The Scientific Revolution And The Ideas Of The Scientific Revolution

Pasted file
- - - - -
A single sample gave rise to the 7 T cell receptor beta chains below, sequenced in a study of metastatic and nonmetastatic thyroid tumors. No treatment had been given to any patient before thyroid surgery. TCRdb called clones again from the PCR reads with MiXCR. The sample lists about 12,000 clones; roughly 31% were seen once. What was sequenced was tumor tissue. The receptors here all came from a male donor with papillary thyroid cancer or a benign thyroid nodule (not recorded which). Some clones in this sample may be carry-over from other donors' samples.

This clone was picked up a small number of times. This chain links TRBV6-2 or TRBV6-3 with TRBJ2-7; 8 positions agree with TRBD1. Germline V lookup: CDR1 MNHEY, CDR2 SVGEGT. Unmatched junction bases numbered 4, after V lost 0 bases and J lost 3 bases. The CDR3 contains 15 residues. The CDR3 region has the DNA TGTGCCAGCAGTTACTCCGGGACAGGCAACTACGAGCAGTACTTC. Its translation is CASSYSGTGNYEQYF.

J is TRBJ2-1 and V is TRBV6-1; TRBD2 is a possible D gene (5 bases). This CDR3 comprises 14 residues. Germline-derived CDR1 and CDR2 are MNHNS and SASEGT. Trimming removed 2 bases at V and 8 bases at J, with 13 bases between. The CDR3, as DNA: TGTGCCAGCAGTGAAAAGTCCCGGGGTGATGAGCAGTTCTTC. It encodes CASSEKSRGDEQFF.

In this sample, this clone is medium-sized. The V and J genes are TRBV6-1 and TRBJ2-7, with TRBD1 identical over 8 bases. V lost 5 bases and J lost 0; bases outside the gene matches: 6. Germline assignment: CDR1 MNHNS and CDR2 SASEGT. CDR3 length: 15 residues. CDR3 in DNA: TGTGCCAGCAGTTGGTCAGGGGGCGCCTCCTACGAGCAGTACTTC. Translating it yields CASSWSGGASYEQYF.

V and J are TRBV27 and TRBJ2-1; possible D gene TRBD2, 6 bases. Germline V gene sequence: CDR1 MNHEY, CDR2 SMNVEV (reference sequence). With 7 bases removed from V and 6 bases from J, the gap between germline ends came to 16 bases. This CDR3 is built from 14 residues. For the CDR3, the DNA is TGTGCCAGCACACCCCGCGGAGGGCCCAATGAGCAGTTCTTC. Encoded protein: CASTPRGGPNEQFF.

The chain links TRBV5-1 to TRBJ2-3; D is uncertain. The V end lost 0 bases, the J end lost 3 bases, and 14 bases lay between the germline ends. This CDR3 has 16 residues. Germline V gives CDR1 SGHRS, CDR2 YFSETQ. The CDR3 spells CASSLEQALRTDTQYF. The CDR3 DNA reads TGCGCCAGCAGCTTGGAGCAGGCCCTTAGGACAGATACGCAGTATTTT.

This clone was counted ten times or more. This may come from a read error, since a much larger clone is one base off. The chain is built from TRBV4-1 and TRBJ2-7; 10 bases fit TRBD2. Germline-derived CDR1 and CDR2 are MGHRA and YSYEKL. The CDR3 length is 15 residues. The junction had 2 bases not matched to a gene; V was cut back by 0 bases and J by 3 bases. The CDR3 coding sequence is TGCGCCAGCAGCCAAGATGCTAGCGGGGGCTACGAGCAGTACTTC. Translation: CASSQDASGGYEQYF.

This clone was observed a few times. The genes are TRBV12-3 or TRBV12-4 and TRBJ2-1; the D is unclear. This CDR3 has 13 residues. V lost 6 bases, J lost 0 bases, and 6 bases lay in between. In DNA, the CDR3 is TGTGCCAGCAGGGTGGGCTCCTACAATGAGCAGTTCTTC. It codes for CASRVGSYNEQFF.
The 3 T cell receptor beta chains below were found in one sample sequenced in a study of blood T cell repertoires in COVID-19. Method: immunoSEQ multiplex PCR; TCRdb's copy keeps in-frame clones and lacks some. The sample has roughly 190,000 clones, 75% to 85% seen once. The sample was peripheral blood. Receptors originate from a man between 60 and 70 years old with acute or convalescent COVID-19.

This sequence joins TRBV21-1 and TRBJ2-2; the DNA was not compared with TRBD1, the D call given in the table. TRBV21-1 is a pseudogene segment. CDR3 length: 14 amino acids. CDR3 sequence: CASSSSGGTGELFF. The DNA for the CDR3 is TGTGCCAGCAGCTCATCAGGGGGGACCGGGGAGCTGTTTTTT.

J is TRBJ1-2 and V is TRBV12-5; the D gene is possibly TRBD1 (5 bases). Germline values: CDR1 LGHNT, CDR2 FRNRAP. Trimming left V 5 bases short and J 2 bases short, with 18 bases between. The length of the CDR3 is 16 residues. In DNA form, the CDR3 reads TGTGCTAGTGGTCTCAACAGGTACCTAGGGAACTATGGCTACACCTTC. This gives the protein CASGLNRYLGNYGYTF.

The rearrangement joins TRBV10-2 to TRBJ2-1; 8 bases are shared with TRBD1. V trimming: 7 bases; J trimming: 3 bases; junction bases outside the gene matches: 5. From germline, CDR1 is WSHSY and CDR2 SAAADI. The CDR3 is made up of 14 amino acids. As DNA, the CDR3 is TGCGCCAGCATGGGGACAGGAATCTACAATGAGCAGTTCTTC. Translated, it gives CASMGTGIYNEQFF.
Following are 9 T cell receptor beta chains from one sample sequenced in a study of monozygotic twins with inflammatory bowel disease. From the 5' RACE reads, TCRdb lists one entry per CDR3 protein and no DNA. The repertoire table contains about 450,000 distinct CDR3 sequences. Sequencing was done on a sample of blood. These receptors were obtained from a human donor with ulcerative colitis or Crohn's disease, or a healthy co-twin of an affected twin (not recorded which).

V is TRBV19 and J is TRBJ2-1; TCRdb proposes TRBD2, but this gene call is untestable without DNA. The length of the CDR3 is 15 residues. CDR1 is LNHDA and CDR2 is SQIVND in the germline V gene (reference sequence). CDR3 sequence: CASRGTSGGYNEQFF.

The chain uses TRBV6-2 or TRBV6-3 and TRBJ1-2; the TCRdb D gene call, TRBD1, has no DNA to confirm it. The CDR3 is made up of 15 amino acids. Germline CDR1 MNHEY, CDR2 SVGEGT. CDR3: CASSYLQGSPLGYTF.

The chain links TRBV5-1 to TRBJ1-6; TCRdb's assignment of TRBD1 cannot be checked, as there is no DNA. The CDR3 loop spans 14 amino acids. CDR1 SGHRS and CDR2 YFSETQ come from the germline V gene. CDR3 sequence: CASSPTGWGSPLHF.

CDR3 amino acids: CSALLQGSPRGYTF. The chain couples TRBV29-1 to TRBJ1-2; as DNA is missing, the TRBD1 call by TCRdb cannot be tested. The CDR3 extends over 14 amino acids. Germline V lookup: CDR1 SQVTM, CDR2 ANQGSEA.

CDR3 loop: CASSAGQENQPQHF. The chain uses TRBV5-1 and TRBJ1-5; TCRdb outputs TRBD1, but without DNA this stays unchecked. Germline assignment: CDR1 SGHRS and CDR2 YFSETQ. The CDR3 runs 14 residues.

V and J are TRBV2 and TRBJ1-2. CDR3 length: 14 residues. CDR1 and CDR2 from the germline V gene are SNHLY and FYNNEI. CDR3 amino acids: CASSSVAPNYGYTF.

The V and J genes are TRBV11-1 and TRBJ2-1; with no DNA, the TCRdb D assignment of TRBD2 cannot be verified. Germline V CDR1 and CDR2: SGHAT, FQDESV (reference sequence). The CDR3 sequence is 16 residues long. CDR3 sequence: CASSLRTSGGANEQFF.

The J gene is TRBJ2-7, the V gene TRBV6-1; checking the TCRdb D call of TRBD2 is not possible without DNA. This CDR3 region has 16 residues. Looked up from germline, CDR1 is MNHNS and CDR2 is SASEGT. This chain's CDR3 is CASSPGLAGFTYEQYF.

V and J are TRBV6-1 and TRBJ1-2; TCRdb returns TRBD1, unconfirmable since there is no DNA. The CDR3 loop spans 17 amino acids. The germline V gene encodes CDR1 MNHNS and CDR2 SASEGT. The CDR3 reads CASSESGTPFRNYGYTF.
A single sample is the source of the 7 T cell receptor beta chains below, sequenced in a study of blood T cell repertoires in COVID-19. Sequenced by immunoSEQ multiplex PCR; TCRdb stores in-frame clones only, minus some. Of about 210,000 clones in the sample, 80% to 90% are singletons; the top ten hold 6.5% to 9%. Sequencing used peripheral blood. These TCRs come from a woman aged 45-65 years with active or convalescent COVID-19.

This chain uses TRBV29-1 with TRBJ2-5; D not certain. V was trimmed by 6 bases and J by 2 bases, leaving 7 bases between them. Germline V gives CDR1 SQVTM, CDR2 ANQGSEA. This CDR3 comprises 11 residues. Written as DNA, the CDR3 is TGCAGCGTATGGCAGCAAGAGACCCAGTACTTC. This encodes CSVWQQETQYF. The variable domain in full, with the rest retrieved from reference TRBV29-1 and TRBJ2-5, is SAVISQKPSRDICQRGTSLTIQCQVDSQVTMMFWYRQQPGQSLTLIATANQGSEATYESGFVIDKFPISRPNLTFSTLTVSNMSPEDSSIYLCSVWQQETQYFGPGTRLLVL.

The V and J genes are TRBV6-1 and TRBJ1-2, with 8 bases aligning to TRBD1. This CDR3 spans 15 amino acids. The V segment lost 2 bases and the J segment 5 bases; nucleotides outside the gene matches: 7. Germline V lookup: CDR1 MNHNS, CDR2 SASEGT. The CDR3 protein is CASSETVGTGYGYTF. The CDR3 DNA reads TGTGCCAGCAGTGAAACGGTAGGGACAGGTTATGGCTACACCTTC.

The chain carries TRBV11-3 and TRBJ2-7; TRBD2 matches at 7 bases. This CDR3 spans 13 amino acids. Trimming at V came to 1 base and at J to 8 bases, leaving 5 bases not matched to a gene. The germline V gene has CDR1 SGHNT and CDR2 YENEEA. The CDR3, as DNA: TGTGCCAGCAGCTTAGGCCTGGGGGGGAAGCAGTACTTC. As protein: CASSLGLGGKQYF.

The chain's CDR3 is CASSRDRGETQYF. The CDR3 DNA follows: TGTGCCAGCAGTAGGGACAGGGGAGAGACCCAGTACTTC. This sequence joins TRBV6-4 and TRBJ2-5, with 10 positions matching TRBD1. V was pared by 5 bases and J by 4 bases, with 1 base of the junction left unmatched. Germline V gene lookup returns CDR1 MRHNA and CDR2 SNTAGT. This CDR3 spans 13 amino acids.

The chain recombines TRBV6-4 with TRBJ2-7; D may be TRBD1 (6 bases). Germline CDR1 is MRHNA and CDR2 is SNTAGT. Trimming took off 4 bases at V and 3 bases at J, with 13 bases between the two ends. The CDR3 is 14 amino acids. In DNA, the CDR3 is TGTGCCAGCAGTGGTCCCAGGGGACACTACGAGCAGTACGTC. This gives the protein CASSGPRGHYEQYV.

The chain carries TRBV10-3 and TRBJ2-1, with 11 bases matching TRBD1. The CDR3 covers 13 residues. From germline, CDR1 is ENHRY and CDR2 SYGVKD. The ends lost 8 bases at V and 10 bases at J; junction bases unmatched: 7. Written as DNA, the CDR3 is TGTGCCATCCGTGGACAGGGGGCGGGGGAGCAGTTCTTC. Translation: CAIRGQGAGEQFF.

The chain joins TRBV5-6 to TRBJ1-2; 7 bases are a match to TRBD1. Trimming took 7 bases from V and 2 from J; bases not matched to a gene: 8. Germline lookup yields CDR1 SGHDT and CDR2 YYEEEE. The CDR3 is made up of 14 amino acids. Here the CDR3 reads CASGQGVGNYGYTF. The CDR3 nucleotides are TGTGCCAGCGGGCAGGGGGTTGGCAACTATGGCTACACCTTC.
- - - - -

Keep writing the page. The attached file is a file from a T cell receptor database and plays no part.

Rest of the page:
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Before the 18th century, scholars had already begun to dive into the study of the natural world. This movement, later known as the Scientific Revolution, created the foundation for what would later be the Enlightenment. Consequently, this understanding of modern science allowed for many Enlightenment thinkers and philosophers to translate these ideas to build upon pressing notions of the time like human rights, equality, and progress. These concepts transformed both elite and popular culture through which discussions on politics, the role of women, and the respective public sphere took shape. Furthermore, politics, especially enlightened absolutism, greatly impacted both the lives of the elite and those of the commoners. During this time, monarchs such as Frederick II and Joseph II, while still possessing their absolute power, tried their best to include absolutist ideas like tolerance and progress to connect with their people. For example, Frederick II through his desire to strengthen the state of Prussia allowed tolerance to his people on both religious and philosophical grounds. Not only did he grant acceptance but he also emphasized progress by improving schools and allowing scholars to publish their findings. It is clear that Frederick was “first [a] servant of the state” and by improving education his rule benefited the Prussian commoners many of who lacked higher learning or knowledge. In a similar way, Joseph II also allowed for a positive effect on popular culture
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